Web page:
Explainer: what is restless leg syndrome?Andrew Lavender, Curtin University
Restless leg syndrome is a common affliction characterised by uncomfortable feelings in the legs accompanied by an irresistible urge to move the legs to relieve the sensations. People with restless leg syndrome often keep their legs moving by pacing or constantly moving their legs while sitting. The sensations commonly occur at night and have been described by patients as itching, throbbing, pulling, pins and needles or a creepy crawly feeling.
Onset of the sensations usually occur, or get worse, while the person is relaxed, sitting or lying down. Restless leg syndrome is known to affect both males and females of any age but is more common in women and older individuals. Misdiagnosis is not unusual since the symptoms tend to come and go and may be quite mild.
In many cases of restless leg syndrome the cause is not known. However, it is thought to have a genetic link as many who experience restless leg syndrome have relatives who also experience the sensations.
Restless leg syndrome has been associated with some medical conditions including Parkinson’s disease, diabetes and peripheral neuropathy (any damage or disease of the nerves that impairs sensation, movement or gland function depending on which nerves are affected).
It can also be seen in those with iron deficiency or poor kidney function. Some women experience restless leg syndrome during pregnancy. Pregnant women who experience restless leg syndrome usually find the symptoms occur in the third trimester, with symptoms ceasing within four weeks of delivery.
Research has shown restless leg syndrome is likely related to dysfunction of neural circuits of the basal ganglia (a group of structures at the base of the brain with links to the area that controls movement), which uses the neurotransmitter dopamine. Dopamine is needed to control muscle activity for smooth, purposeful movement, so disruption of the dopamine pathways leads to involuntary movements. Parkinson’s disease is also a disorder of dopamine pathways of the basal ganglia and Parkinson’s patients often experience restless leg syndrome.
Individuals with chronic kidney failure, diabetes or peripheral neuropathy usually find relief from restless leg syndrome with treatment of the underlying condition.
Symptoms of restless leg syndrome may also be aggravated by certain medications. These include anti-nausea drugs, antipsychotic drugs, antidepressants and some cold and allergy medications that contain sedating antihistamines. The intake of alcohol or lack of good-quality sleep often triggers the condition.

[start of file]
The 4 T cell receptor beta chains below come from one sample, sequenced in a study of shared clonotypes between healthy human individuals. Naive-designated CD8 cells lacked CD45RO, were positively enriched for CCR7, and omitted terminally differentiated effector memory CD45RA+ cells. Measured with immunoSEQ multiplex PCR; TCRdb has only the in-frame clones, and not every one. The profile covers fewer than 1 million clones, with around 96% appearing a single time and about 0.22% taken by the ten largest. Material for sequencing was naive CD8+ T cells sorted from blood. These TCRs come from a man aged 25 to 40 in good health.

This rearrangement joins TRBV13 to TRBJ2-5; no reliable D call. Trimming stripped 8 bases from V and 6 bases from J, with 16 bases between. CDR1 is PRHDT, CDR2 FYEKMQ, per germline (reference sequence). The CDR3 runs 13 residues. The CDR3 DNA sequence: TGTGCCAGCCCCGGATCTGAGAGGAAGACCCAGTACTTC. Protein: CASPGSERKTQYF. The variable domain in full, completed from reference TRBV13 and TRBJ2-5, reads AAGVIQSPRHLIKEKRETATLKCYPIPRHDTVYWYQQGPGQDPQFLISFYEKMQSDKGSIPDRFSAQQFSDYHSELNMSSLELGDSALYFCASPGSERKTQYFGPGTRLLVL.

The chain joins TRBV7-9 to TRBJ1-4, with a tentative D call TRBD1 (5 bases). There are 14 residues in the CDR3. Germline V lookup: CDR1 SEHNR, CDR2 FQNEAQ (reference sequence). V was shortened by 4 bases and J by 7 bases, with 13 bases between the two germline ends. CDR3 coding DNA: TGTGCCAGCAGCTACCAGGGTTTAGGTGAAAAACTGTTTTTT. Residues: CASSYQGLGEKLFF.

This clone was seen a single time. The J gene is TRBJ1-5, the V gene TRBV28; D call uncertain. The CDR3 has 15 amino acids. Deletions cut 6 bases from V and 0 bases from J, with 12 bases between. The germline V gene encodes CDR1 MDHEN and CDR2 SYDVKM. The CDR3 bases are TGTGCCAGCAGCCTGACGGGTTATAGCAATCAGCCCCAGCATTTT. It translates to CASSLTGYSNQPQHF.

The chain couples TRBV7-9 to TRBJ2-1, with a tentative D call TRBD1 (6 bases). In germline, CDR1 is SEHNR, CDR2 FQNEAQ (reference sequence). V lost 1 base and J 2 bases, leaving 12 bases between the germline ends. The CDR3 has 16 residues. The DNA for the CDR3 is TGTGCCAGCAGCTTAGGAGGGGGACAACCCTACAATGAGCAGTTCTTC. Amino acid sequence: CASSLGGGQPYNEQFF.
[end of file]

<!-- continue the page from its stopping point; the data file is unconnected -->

There is no test for restless leg syndrome. The four criteria below are used to diagnose the condition:
symptoms worsen at night and are minimal in the morning
there is a strong urge to move the affected limb or limbs
symptoms are triggered when trying to rest or relax
symptoms are relieved by moving the affected limb, and return when movement stops.
The descriptions given by the patient provide important information about when and how often the symptoms occur, so triggers can be identified and avoided where possible. Family history also helps to provide clues about the cause of the symptoms and potential interventions for treatment.
Diagnosing restless leg syndrome in children is particularly challenging since children find it hard to describe their symptoms and where and how often they experience them. This sometimes results in misdiagnosis as growing pains or attention deficit disorder.
Treatment and prognosis
Doctors focus on relieving symptoms by identifying triggers and relieving factors, and the presence or absence of symptoms during the day. Often the symptoms will resolve with treatment of an underlying disorder such as diabetes or peripheral neuropathy.
Making changes to your lifestyle may affect mild or moderate symptoms. This might include stopping or reducing your intake of caffeine, alcohol or tobacco.
If the symptoms are related to a dietary deficiency in iron, folate or magnesium, the symptoms can be treated with adjustments of diet or supplementing the diet with the appropriate supplement. This may be identified through a blood analysis by a GP.
When symptoms are more severe or associated with an underlying disorder, it is very important to consult a GP, who may refer you to a specialist.
While there is no cure for restless leg syndrome, there are options for therapy and control of symptoms to increase periods of restful sleep. Symptoms generally increase with age and the rate of this increase varies greatly depending largely on the associated disorder.
Some people experience periods of remission, which may last a few days or months. However, symptoms will usually reappear.
It is important to note that a diagnosis of restless leg syndrome is not an indication of any other, more serious, disorder such as Parkinson’s disease.